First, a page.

By Rebekah Joe
Despite the unprecedented year with COVID-19, many students still took part in the the annual Asian American Heritage Council (AAHC) Student Achiever Awards. The ceremony took place through Zoom on November 7, 2020 to celebrate the great accomplishments in academics, community service, and representation in culture of all the students who applied.
In addition, AAHC also hosted their third annual essay contest, this time giving a prompt regarding the coronavirus: The coronavirus disease ( COVID‐19) pandemic has upended family life around the world. School closures, working remotely, physical distancing ‐ it’s a lot to navigate. From your own experience, describe what you learned from virtual school and real life and how you cope with social distancing during the pandemic. Rebekah Joe, a homeschooled junior, won first place with her response. You can watch her read the essay here or read the essay below.
"I thought that 2020 was going to be the crowning year and start of a new decade, filled with great accomplishments, more opportunities, and more bonding with my community than the previous years. Then, COVID-19 came crashing like a storm and wreaked havoc everywhere, upending our typical lives and making those hopes seem impossible. However, the pandemic changed my perspective on life, helping me realize the importance of supporting my community through thick and thin.
At the beginning of the coronavirus, while people overbought toilet paper and students rejoiced over an extended spring break, I unaffectedly sat at home, taking online classes that I was already accustomed to because of our homeschooling choice. However, after the shutdown, I desperately missed the community activities I took for granted: soccer practices, volunteering, board meetings, and even speech and debate tournaments. Other than doing the typical quarantine activities like going outdoors, baking, reading, taking a road trip, and connecting with friends, I learned how to use my time intentionally to benefit those around me. Each experience of online meetings, wearing a mask, and sanitizing hands reminded me that I sacrificed comforts for the sake of those around me. Next, besides staying focused academically, I found opportunities to mentor and connect a group of 5th-grade girls through Zoom. Additionally, through volunteering for 120 hours as a junior camp counselor at the science center, I found the joys in making kids smile, bonding with them, giving them exciting memories from the summer, and helping each child doing their part to keep the community safe. Each experience opened my eyes to the blessings and comfort that comes from being there for others. Although staying at home is by no means easy, I am grateful that COVID-19 demonstrated the value of a resilient community that compromises and works to support others.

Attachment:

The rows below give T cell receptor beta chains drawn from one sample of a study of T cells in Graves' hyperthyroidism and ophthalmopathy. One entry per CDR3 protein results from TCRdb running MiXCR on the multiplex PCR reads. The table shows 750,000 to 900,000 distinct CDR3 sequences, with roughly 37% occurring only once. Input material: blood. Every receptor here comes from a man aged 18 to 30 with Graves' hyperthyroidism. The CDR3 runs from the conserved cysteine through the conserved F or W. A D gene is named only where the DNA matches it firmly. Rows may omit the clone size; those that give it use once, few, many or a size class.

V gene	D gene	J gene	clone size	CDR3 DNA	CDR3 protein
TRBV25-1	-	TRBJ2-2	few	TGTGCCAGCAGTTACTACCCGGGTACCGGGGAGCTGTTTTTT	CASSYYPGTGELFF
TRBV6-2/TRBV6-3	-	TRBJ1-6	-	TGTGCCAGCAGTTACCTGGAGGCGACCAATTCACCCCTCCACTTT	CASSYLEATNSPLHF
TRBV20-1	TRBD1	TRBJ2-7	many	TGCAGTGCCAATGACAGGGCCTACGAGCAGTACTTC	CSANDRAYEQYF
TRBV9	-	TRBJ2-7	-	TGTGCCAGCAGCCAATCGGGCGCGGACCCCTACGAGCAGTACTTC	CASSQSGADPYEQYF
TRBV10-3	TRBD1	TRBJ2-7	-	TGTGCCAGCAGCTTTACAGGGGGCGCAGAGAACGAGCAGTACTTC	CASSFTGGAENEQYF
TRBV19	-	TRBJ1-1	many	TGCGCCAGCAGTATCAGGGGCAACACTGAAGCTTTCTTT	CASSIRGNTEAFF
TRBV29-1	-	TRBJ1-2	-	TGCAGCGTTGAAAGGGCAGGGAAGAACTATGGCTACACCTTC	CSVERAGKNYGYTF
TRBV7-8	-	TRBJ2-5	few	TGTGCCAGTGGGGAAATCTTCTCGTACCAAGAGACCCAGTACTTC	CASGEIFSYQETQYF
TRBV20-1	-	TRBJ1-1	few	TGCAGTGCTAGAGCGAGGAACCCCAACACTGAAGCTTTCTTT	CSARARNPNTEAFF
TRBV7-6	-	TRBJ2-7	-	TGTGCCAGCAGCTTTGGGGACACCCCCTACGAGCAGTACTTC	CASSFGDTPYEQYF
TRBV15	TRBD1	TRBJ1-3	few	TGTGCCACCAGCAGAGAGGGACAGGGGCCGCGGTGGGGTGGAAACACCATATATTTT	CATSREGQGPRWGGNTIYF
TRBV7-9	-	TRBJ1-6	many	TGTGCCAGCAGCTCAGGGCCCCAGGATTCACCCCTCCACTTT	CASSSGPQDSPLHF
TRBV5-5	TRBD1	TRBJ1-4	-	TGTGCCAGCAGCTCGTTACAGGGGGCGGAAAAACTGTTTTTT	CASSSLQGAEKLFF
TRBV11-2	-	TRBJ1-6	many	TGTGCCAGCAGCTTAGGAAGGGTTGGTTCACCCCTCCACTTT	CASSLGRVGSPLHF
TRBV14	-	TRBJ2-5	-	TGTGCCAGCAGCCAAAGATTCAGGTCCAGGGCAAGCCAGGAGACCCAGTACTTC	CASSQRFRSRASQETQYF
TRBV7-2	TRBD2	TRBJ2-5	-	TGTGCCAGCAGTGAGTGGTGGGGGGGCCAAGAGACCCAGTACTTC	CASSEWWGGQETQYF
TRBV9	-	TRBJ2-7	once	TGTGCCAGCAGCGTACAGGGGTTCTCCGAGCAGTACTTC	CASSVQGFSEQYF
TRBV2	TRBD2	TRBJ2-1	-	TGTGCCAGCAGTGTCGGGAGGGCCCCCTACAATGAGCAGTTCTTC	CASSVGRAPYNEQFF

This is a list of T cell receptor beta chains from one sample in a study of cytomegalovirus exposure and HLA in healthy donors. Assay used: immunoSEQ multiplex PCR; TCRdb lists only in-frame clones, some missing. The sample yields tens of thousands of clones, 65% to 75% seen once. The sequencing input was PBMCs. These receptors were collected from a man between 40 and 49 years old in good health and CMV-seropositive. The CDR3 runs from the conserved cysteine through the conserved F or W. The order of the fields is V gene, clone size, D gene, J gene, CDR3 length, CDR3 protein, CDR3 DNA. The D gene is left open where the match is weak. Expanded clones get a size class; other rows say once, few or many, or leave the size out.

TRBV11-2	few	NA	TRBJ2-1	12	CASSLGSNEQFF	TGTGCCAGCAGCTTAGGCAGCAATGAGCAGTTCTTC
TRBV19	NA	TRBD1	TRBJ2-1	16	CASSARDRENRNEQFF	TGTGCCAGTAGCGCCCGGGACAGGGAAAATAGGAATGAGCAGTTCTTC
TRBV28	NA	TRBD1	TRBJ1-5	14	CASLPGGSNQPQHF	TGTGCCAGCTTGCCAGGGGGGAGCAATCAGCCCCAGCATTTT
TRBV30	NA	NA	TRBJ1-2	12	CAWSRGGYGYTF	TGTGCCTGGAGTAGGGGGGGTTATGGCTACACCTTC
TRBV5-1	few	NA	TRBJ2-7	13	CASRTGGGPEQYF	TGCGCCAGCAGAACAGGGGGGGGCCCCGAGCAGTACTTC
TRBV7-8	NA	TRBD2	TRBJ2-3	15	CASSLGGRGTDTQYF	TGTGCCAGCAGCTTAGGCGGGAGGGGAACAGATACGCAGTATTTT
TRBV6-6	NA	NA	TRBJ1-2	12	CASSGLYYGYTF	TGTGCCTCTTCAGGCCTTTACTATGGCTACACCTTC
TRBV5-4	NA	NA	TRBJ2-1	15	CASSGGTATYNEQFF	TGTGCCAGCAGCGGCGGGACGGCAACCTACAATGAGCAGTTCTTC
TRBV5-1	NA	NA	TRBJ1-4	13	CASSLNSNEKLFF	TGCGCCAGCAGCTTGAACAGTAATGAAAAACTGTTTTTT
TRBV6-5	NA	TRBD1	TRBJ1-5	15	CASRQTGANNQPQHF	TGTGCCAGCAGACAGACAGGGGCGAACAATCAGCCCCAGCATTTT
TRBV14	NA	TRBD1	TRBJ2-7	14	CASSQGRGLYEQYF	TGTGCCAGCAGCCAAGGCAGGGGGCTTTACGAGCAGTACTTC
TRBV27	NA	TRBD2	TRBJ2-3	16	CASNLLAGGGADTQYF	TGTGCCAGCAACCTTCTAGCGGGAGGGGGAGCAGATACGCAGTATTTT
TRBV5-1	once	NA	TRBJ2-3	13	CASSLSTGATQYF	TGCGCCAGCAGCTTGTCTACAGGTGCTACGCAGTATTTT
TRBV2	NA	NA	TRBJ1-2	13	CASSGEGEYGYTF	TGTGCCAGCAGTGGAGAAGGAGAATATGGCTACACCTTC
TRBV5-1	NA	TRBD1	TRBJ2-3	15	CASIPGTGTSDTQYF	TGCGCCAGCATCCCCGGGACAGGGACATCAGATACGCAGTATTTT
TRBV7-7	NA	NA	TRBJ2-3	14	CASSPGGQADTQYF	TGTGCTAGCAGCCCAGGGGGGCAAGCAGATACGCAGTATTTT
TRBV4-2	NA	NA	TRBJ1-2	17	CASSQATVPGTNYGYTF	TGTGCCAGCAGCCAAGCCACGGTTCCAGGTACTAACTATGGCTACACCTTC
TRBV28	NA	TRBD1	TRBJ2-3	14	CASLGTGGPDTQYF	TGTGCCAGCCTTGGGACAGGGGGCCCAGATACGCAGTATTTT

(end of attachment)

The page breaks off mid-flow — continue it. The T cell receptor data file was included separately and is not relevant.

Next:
Though I thought that all my plans had been shattered because of COVID-19, I now see that they simply happened differently. While the pandemic has drastically impacted my life, in the last seven months I’ve seen the beauty of people mourning, celebrating, fighting for justice, and supporting each other in unity. Through video calls, online socials, and even leading online dragon boat training, I experienced that community will always encourage me, as I did for others. Thanks to the support of those around me, I've learned that accomplishments aren’t just a trophy I take home, but adapting to my new normal by learning, having flexibility, empathy, and resilience instead of wishing for life to return to normal. Even though my soccer season, speech and debate tournaments, specific volunteer opportunities, and retreats have been canceled, community itself isn’t canceled. Instead, coronavirus helped me reflect on community, racial justice, and how I could support others by actively seeking ways to reach out to them. Though the coronavirus has upended life, each situation since then taught me that despite a global pandemic, community is unstoppable and can never be masked."
Overall, REACH congratulates and is extremely proud of all the student applicants, whether or not they received an award, for all of their hard work!
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